The answers you seek are not easily quantifiable - for instance, a very fit experienced hiker might walk 50+ km a day on flat, open (i.e. not brush covered) terrain, but might only do 5-10 (or less) on steep, thickly forested hills. Some people can walk more than 100 km in a day - on urban streets/race tracks, but would be unlikely to sustain this day-after-day as you might on a long hike like the GR-5. I would guess that for an average hiker (assuming some fitness and a little experience) around 20-30 km per day would be reasonable with a weekend pack (food for 2-4 days, sleeping bag, tent, clothes, water, cooker). I've personally done easily double that on marked trails in New Zealand with experience and good fitness, but also had days off-trail where I've moved less than 1 km/hr.
Edited to add: A long long time ago (over 25 years) I was taught that with a weekend pack most people would walk about 4 km/h (2.5 mi/h) on flat terrain and about 300 m (1000') vertical/hour (i.e. to climb from sea-level to 1000 m (3300') altitude on an average hill would take a little over 3 hours). These numbers imply for 8 hours walking about 30 km (18 mi) on the flat or about 8 km (5 mi) climbing (that's a lot - Everest is 8848 m/5.5 mi high)
According to GRfive.com, the trail is 2500 km long and takes the average walker about 3.5 months to complete. It covers a lot of different climates, from lowland plains in the Netherlands to alpine passes in the French Alps. I don't know how you would spread out the days, but I suspect that you will have to stop a few times for the weather to be right - don't attempt a high alpine pass in a snow-storm! Being Europe, you most likely will never be particularly far from a village of some sort where you can take shelter if need be. There will be on-line resources and most likely blogs/vlogs which will tell you how people did their attempts.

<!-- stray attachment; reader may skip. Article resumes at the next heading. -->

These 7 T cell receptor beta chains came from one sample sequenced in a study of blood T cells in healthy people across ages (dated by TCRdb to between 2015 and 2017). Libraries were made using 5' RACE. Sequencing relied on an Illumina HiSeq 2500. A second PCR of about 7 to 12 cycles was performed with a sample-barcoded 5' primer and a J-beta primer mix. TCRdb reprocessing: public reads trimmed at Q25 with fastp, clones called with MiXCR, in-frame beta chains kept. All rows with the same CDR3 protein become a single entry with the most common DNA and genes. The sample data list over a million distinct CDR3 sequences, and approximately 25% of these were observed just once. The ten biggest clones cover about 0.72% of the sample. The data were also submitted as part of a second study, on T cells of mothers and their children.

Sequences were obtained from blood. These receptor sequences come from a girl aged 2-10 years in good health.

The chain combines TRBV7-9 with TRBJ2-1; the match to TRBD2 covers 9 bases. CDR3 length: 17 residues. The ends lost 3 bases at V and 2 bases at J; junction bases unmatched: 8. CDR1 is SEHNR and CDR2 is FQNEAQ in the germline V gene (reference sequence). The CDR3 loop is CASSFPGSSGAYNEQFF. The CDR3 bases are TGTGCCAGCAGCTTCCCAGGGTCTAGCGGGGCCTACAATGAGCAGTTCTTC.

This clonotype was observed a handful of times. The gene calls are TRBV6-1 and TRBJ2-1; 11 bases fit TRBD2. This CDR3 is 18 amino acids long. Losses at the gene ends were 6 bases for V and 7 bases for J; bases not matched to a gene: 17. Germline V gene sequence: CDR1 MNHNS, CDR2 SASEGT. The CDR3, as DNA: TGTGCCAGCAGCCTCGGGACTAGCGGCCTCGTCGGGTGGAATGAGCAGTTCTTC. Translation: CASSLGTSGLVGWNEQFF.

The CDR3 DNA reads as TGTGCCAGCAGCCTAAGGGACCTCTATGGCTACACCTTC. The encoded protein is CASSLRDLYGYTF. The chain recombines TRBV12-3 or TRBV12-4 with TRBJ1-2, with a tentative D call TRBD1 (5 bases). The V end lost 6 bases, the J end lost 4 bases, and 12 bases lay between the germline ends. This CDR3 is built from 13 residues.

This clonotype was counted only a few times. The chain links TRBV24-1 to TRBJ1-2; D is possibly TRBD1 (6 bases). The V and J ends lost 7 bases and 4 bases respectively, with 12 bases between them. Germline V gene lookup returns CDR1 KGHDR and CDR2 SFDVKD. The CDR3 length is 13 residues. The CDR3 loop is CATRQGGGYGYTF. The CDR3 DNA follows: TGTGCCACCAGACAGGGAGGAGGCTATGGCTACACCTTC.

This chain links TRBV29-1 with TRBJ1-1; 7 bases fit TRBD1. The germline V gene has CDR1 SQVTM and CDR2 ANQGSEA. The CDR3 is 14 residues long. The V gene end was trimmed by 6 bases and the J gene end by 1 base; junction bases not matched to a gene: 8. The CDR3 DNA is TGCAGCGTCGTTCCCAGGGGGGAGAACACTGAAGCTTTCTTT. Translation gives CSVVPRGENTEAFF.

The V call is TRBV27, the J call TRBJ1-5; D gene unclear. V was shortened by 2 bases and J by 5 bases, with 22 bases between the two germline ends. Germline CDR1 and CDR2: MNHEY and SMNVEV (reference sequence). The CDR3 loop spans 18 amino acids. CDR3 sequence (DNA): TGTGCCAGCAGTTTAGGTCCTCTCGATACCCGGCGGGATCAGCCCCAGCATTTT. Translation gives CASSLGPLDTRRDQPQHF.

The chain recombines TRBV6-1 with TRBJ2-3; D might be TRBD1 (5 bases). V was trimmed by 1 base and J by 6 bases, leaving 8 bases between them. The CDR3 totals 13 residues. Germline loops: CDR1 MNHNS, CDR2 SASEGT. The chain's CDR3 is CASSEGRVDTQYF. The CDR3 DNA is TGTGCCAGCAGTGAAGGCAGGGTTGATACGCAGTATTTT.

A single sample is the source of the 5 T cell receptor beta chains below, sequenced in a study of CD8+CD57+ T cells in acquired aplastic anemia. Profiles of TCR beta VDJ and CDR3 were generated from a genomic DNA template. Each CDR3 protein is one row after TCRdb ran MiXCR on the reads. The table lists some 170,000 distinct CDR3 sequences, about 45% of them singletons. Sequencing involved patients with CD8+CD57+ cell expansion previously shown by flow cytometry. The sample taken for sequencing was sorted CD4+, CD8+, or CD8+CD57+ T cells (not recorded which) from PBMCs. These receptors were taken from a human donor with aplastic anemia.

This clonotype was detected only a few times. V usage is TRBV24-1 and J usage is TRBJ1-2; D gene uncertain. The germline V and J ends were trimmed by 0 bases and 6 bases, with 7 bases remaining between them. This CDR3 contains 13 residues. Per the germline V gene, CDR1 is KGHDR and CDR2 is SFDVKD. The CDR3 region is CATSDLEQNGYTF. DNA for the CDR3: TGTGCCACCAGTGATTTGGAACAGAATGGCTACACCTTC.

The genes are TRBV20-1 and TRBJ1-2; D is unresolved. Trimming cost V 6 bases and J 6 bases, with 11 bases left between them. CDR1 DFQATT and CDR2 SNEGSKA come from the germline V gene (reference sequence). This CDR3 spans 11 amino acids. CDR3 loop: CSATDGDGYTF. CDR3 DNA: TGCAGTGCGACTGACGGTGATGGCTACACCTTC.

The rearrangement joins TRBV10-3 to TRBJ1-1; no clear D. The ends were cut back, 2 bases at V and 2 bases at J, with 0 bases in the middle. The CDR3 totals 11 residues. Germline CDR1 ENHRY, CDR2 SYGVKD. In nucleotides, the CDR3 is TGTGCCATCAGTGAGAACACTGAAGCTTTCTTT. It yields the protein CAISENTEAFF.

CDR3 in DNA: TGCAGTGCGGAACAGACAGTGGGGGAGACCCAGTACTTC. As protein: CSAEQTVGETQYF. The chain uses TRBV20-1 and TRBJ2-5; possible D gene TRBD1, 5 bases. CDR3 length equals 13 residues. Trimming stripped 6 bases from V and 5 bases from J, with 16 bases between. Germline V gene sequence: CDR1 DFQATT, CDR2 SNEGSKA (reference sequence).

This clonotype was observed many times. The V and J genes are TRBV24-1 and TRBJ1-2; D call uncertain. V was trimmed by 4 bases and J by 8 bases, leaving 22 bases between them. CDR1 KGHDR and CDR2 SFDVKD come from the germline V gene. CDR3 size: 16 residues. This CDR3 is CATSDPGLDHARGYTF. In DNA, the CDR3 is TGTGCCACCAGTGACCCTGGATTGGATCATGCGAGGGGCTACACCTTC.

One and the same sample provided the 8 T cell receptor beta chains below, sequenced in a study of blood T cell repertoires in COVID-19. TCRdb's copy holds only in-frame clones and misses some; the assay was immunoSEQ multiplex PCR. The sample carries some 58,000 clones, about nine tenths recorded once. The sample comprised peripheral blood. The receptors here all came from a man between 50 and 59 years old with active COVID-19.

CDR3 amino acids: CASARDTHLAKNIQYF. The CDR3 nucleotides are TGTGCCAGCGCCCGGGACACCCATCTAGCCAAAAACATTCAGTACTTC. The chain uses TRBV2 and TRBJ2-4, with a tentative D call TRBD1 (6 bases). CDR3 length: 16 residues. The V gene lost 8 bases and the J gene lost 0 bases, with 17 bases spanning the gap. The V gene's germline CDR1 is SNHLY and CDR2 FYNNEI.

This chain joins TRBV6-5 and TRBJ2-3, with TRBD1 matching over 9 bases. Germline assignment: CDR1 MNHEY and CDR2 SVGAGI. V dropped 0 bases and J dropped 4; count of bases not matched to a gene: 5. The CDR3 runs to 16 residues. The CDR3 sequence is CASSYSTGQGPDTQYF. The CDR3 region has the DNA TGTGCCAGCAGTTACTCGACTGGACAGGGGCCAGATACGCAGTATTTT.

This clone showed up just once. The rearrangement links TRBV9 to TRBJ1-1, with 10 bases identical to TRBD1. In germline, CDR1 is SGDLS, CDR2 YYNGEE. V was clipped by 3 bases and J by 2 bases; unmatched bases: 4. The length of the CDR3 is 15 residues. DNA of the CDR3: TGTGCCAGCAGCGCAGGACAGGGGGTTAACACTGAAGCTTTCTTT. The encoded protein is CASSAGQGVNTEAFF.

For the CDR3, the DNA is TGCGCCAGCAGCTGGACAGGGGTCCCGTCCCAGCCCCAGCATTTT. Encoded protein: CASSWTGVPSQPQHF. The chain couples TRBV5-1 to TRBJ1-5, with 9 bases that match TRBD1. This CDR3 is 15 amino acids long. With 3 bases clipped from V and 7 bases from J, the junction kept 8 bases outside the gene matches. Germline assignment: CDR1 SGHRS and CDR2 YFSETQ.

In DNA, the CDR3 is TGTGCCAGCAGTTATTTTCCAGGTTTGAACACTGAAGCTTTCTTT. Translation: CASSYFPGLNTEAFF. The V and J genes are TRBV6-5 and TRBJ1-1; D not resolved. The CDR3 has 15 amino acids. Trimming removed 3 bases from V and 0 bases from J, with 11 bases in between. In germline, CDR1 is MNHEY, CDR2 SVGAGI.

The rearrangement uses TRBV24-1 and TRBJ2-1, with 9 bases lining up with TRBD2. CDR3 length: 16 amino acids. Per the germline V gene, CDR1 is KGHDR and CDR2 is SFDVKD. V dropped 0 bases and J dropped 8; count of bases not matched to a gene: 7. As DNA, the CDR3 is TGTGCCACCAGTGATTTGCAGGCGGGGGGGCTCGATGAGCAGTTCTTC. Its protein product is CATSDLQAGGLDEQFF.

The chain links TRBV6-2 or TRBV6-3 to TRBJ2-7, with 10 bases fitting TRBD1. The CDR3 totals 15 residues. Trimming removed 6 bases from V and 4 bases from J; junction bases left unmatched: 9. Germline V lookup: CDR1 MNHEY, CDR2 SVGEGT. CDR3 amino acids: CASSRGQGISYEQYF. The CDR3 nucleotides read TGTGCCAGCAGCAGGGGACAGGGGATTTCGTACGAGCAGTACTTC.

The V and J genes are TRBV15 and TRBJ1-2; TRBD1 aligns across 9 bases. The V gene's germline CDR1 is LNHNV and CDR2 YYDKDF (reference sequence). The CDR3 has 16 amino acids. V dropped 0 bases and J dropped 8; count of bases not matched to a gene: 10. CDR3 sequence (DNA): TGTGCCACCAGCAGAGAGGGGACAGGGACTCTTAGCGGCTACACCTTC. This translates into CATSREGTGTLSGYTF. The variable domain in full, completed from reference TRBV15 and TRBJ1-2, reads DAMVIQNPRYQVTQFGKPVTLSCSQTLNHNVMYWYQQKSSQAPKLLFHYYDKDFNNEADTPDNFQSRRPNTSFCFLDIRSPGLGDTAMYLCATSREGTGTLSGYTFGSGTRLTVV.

Maps as mentioned in the comment by @TomasBy can be obtained from sporting stores, book shops, online, with GPS subscriptions, libraries etc.
I have no experience on the GR5 or anywhere in Europe, but I would expect that starting in the Netherlands (northern part) and working your way south would be easiest. This is so because the Netherlands is flat -gives you time to build fitness, and because it's in the North - colder, wetter, shorter summer. Conversely, the southern part in France is alpine - you don't want snow on the ground as an inexperienced hiker, or any risk of avalanche. You also want a longer window of time for conditions to be right to cross alpine areas - longer summer gives you this. In addition, jumping straight into the alpine parts with no fitness will be very challenging.
For training, I would start by walking. Go out 2-3 evenings a week for a walk. Build up to 1-2 hours if you can. On weekends, go for a longer walk. Build this walk up to several hours (take appropriate food, water, clothing). Now start doing it with a pack and some gear (you can substitute anything for weight if you don't want to get gear just yet). Once you can walk comfortably for a few (4-8) hours with weight over any terrain you can access easily; plan an over-night trip - carrying your gear!
As for the gear you think you need - ask a specialist hiking/outdoors store, not a generic footballs and basketballs store. At a minimum you will need a hiking boots/shoes, pack, hiking clothes (raincoat, warm clothes, socks etc.), food, water container, compass, maps (and knowledge of how to use!). In addition, as per @Jason comment - you should always have a fairly comprehensive first aid kit and the knowledge on how to use. What else you need depends on where you will stay and how - if camping you need tent, sleeping bag (down is best, warmest, lightest, most compact), sleeping mat, cooker. You should also consider a GPS and emergency beacon.
Most hiking gear of any decent quality is incredibly expensive, but buying quality is quite important if you are using it day-after-day - you really don't want to buy a cheap pack because it was half the price of a more expensive one, and then have it fall apart after a month of daily use, or not fit you well because the harness is poorly designed. Or for that matter, buy a cheap sleeping bag and be cold every night!